Kyd Kane presents art installation on racism and resilience for Art Prize

Oct 2, 2018

Kyd Kane
Credit Art Prize

“Have you ever made a way out of no way? Ever had to make something out of nothing when nothing seems possible ever? Nothing get easier ever? Have you ever wondered what its like to be vulnerable?”

“My name is Kyd Kane and my piece “LEMON-AID” it speaks to all of the substandard and insufficient things that we get handed in this life, and then the Band-Aids that are also created to fix, Ill put those in quotations, to fix the lemon systems.” 

In her poem, Kane uses the metaphor of lemons to refer to the racism experienced by African Americans in Grand Rapids and in the United States. 

“Through this work I want to say: “, I see you continuing to be handed lemons and you are trying to make something out of it but there is so much destruction that you can’t make that lemonade that they expect you to make, but you still manage to make something out of nothing. You still manage to make something sweet.”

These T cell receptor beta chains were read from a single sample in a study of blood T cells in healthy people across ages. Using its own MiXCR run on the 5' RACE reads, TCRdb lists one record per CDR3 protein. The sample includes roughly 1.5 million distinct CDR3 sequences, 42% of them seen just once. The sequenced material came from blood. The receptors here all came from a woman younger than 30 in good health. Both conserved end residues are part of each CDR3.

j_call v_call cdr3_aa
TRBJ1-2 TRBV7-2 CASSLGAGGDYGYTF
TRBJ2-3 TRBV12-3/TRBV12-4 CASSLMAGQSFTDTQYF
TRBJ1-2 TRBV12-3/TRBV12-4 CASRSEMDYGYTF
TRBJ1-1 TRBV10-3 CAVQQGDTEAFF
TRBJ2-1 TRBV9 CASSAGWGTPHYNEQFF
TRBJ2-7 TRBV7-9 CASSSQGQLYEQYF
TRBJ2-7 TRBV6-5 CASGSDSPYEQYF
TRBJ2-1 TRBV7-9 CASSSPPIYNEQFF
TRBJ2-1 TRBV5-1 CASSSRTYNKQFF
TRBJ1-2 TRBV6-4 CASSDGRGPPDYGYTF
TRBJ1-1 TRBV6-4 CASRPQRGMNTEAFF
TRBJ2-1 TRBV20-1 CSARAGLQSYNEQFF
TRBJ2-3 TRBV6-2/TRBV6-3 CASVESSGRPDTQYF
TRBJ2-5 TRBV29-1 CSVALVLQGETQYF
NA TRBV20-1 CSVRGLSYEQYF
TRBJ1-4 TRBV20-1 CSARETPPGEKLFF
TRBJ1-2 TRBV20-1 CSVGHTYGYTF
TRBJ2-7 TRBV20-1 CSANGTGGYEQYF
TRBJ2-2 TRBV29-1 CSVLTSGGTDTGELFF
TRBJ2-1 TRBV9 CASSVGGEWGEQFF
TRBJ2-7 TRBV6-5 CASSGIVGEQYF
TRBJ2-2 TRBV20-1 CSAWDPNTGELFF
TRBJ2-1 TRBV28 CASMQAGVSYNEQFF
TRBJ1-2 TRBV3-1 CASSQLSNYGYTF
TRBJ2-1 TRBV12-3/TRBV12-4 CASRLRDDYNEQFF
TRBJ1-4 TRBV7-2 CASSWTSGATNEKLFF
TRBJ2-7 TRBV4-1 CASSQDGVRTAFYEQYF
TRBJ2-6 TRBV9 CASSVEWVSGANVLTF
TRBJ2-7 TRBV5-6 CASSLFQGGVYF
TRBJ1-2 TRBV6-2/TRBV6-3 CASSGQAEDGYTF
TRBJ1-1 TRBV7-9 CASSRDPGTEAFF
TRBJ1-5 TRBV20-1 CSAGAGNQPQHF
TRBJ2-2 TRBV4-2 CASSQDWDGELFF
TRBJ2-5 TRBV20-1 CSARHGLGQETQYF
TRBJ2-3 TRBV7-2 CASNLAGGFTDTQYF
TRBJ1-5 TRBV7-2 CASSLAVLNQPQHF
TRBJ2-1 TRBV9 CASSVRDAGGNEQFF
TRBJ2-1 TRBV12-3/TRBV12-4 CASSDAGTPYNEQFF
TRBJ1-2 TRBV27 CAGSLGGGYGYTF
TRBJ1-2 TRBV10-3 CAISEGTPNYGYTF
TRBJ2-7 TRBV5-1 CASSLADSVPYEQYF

Using her poem Lemonaid, the Grand Rapidian has a created a poetic installation at Site Lab, an art prize venue located on Madison Avenue and Hall street, the same area her family moved to back in the 1940s.  

“It’s a performance poetry piece with visual video work and also a live performance that accompanies it, and also there is text work that you can view throughout the entire space.” 

With less than a week remaining of Art Prize, Kane is looking forward to providing a space for audience members to learn, and unpack their own privilege. 

“Those Lemonaid cops they still get paid, and those paid Lemonaid cops kill but we still, we still manage to pay those Lemonaid bills.” 

Michelle Jokisch Polo, for WGVU News.